“When we would throw the football on certain plays, we’d take him out and put someone else in. Well, I’d like to not have to do that. If he can play all four downs, that makes us harder to defend. We’re not tipping our hand.”

Beckford vows to put all those issues in the past. And he’ll need to. Behind him on the depth chart are junior Sacoy Malone, who appeared in only two games last season, and senior Darius Benders, who never carried the ball. Freshman Terry Loper enters camp with a great deal of hype but is obviously untested.

“I want to definitely be an every-down back. I don’t want there to be any doubt in the coaches’ minds about that,” Beckford said. “I want two touchdowns every game. I want to make an impact; I want to help the team.”

To that end he’s been a fixture in the weight room, which is his normal practice, easily squatting 500 pounds now, 50 more than a year ago, he said. But he’s also paying more attention to stretching properly, even dabbling in yoga, so he can become more flexible. He’s an avid runner and wants to improve his breakaway speed. And he’s been working with quarterbacks Dan Collins and Drew Belcher in seven-on-seven drills, then staying after to work some more.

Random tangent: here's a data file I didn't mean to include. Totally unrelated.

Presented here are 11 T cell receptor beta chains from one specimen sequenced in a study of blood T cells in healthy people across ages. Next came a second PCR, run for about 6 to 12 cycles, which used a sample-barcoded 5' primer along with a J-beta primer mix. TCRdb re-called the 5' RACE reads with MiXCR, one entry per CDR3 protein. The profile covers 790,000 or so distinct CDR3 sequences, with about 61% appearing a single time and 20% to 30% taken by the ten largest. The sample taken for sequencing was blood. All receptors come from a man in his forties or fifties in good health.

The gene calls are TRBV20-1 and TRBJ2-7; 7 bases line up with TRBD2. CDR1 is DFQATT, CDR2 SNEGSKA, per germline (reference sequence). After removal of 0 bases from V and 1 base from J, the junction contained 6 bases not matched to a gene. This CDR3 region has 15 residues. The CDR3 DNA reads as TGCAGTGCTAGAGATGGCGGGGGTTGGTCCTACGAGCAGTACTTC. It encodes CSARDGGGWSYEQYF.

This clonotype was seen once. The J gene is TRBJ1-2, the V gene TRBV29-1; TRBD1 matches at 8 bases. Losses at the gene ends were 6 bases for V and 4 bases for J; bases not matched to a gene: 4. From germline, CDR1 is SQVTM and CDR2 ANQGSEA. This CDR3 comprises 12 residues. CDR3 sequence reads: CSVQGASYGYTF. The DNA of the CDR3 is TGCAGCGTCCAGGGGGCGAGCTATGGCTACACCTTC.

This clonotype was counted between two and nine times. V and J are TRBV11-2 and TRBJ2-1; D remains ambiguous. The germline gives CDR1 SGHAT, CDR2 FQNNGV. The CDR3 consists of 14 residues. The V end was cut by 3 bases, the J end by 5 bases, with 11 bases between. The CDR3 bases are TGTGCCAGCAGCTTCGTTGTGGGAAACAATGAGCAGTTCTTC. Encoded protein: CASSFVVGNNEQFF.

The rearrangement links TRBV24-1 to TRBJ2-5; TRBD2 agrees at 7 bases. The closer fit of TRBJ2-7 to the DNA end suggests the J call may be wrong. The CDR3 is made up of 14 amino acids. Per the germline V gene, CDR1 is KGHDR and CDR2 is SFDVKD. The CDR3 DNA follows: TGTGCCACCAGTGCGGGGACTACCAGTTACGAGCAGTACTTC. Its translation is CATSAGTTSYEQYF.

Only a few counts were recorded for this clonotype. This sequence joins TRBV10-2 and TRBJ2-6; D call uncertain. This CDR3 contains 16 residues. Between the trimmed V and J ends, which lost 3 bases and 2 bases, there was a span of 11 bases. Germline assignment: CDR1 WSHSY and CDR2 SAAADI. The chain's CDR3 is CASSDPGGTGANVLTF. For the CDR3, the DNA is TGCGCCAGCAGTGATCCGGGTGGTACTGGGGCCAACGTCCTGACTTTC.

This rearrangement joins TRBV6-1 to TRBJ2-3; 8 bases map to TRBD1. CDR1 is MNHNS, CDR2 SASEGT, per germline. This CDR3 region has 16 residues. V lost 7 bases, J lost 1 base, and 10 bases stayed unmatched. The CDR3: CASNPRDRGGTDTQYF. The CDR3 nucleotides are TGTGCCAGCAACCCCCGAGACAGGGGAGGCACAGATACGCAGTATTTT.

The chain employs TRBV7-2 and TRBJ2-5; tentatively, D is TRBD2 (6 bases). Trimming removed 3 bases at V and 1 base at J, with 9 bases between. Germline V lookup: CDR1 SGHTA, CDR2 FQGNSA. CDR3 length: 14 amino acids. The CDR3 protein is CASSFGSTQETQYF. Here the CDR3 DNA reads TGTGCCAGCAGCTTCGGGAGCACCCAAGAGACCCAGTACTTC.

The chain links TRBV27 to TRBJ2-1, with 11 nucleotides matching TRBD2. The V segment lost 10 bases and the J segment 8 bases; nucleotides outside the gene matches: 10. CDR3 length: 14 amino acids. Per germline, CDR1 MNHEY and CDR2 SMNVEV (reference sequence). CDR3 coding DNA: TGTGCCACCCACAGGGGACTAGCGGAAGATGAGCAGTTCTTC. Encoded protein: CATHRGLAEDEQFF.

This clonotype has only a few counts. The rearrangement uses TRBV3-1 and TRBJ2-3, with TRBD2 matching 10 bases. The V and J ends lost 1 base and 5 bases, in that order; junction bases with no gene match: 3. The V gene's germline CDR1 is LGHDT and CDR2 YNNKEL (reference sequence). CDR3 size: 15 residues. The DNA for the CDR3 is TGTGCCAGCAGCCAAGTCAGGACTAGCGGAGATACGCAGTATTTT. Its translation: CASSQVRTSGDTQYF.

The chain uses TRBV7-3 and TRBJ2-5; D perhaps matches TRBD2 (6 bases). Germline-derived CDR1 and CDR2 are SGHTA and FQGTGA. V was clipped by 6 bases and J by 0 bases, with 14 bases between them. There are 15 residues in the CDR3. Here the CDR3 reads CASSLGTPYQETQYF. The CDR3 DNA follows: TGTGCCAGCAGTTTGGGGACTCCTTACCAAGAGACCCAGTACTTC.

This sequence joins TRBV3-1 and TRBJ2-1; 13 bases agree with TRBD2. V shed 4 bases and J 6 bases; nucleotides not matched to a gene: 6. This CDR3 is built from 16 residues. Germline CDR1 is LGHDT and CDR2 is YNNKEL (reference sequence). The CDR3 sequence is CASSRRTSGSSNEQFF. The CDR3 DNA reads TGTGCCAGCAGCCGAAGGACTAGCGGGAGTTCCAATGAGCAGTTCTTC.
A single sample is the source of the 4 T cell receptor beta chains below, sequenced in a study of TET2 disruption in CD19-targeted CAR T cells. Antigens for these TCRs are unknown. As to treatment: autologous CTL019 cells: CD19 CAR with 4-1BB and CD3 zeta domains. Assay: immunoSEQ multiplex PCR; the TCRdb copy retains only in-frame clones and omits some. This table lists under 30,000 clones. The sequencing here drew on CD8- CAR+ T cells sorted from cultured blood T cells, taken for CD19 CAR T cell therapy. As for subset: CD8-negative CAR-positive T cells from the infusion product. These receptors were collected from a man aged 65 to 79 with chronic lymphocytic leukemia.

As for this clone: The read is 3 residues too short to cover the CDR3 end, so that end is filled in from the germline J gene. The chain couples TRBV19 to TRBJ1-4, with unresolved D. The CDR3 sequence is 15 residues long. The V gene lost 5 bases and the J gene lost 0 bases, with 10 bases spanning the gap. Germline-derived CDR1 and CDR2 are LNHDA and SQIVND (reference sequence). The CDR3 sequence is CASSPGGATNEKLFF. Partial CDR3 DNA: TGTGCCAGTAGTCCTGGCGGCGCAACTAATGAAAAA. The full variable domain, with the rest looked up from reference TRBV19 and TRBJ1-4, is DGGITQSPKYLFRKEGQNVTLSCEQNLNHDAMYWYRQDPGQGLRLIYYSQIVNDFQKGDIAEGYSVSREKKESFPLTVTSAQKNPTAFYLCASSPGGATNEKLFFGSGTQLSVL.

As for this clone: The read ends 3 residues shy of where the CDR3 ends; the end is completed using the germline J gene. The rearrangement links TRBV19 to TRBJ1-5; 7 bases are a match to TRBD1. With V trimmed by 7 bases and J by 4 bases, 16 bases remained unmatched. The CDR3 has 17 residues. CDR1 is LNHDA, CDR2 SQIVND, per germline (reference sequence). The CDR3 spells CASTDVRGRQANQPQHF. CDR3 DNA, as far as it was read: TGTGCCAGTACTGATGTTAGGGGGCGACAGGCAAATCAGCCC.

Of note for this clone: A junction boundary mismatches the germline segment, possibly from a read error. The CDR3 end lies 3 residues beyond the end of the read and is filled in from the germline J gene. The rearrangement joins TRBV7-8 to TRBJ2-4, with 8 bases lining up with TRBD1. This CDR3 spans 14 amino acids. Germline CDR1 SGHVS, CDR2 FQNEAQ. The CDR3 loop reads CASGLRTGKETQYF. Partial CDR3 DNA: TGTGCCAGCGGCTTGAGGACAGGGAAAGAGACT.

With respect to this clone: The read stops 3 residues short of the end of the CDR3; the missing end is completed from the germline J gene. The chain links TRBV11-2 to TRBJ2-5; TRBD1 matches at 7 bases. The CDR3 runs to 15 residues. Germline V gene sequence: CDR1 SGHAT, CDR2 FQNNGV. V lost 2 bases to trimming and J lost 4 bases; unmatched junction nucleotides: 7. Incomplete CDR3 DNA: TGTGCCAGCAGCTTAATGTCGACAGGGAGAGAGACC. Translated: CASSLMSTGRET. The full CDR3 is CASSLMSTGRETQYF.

“I would think that he’s helped himself in a lot of ways through his work ethic and his commitment this offseason,” Cosgrove said. “He didn’t have any major injuries but he had enough minor ones for them to be a major pain. He’ll be further along that way in the health department.”

Beckford also said he’s more in sync with an offensive line that returns intact.

“I’m just getting used to their speed, in a way. Obviously I can’t be running full speed off the bat unless it’s a dive play or something,” Beckford said. “You’ve got to let all the pieces get to where they need to, have everything be in motion. It’s my job to see that and let that happen, and react off that. That’s what I have to get better at.

“I want to be able to see the stuff that I miss when I’m watching video. I think if I was more patient I would be able to see those on the field. I just don’t want there to ever be a mistake.”

NOTES: Maine enters camp with a big void at safety after the graduations of Khari Al-Mateen and Patrick Pascal. The urgency to find replacements was exacerbated when Davonte Burke injured his knee in the summer, which will cost him the 2015 season. Darrius Hart saw a great deal of action as a freshman, and Spencer Carey of Fairfield also figures to be in the mix. Cosgrove even said cornerback Sherrod Baltimore might be moved to shore up what has become a position of need. … Special-teams standout Matthew LeBlanc is also done for the season with an injury. The senior’s career is likely over. … Junior tight ends Jeremy Salmon and Max Andrews will be limited by injuries as camp begins and probably will miss the opening games of the season. Cosgrove said he hopes to get both back in September.